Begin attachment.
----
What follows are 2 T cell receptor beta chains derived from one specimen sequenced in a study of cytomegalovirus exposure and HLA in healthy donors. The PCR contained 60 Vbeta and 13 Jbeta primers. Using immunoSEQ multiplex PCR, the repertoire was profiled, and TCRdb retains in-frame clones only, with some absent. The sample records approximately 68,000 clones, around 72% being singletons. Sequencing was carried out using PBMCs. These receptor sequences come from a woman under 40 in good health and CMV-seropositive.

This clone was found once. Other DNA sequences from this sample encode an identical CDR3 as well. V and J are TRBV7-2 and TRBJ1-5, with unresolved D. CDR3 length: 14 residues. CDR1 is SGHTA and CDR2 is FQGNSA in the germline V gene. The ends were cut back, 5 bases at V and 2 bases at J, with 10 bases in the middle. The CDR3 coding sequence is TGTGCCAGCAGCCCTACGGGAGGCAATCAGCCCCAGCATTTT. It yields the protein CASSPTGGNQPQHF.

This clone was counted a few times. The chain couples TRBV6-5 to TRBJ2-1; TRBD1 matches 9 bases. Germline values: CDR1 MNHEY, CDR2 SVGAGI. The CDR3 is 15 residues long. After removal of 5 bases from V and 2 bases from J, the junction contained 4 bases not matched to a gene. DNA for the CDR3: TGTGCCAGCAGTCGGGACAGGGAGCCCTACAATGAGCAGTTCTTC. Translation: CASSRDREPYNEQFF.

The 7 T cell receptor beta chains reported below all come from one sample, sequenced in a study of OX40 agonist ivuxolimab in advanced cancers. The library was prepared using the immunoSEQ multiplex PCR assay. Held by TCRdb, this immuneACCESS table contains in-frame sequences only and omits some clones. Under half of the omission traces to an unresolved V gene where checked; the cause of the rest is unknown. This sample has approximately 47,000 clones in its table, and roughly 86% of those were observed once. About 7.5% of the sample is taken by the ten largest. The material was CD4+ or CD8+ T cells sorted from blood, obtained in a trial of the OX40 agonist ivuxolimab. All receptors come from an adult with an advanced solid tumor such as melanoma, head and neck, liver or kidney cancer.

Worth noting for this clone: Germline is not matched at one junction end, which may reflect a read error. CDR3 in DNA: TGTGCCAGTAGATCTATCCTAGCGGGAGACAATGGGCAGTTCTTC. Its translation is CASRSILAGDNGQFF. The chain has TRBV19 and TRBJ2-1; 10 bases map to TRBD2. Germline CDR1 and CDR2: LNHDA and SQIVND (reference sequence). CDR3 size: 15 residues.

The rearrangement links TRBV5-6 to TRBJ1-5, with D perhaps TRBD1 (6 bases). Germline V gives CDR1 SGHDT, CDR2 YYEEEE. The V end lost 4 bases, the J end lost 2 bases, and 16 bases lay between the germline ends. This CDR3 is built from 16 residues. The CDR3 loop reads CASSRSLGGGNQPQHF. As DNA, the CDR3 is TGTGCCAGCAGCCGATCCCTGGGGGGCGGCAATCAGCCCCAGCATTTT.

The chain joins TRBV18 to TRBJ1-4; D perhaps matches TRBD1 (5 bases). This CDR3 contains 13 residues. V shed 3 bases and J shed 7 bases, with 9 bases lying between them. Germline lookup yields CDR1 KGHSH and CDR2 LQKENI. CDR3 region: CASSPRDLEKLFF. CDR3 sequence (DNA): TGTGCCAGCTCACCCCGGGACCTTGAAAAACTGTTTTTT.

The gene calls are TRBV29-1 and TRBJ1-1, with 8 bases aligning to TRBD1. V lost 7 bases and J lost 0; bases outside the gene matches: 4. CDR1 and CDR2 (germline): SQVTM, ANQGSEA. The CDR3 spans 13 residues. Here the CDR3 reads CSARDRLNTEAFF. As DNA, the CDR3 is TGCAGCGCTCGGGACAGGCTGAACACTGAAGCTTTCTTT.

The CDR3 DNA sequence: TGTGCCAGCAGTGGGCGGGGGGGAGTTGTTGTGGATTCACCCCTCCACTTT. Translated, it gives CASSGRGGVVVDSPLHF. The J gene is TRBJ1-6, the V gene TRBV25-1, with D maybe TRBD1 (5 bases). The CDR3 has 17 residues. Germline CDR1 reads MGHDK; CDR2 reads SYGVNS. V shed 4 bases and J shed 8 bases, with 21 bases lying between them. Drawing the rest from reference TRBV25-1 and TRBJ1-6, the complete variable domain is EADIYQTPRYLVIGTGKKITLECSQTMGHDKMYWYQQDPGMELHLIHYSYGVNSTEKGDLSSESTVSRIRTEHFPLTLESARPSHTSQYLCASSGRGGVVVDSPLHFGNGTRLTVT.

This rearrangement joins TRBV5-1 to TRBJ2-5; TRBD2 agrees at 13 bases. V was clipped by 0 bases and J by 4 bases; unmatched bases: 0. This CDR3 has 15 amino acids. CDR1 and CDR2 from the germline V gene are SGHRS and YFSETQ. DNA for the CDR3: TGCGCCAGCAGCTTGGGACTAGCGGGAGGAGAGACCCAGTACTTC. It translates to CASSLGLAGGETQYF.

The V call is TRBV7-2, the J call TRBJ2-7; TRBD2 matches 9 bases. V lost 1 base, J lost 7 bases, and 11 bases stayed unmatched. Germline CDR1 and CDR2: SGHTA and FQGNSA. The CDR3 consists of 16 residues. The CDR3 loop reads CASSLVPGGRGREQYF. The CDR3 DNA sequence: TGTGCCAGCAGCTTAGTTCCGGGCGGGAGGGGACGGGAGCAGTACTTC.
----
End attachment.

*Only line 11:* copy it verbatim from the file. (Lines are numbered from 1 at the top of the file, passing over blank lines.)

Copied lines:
The V call is TRBV7-2, the J call TRBJ2-7; TRBD2 matches 9 bases. V lost 1 base, J lost 7 bases, and 11 bases stayed unmatched. Germline CDR1 and CDR2: SGHTA and FQGNSA. The CDR3 consists of 16 residues. The CDR3 loop reads CASSLVPGGRGREQYF. The CDR3 DNA sequence: TGTGCCAGCAGCTTAGTTCCGGGCGGGAGGGGACGGGAGCAGTACTTC.